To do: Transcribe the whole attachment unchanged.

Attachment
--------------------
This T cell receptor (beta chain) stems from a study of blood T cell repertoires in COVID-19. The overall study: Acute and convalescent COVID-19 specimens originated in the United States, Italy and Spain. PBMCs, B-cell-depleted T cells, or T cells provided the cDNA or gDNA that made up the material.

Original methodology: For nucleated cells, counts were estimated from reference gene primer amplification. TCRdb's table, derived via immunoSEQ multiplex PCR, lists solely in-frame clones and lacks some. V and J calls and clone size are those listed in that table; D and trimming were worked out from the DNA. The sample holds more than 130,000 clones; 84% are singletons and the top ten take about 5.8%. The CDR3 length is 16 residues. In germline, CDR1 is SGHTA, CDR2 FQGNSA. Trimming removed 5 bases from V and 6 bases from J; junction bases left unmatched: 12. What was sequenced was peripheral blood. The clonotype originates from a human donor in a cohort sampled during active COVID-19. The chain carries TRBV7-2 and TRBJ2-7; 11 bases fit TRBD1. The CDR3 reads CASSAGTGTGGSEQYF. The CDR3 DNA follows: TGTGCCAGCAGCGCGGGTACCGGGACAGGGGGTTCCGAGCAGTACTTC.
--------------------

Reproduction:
This T cell receptor (beta chain) stems from a study of blood T cell repertoires in COVID-19. The overall study: Acute and convalescent COVID-19 specimens originated in the United States, Italy and Spain. PBMCs, B-cell-depleted T cells, or T cells provided the cDNA or gDNA that made up the material.

Original methodology: For nucleated cells, counts were estimated from reference gene primer amplification. TCRdb's table, derived via immunoSEQ multiplex PCR, lists solely in-frame clones and lacks some. V and J calls and clone size are those listed in that table; D and trimming were worked out from the DNA. The sample holds more than 130,000 clones; 84% are singletons and the top ten take about 5.8%. The CDR3 length is 16 residues. In germline, CDR1 is SGHTA, CDR2 FQGNSA. Trimming removed 5 bases from V and 6 bases from J; junction bases left unmatched: 12. What was sequenced was peripheral blood. The clonotype originates from a human donor in a cohort sampled during active COVID-19. The chain carries TRBV7-2 and TRBJ2-7; 11 bases fit TRBD1. The CDR3 reads CASSAGTGTGGSEQYF. The CDR3 DNA follows: TGTGCCAGCAGCGCGGGTACCGGGACAGGGGGTTCCGAGCAGTACTTC.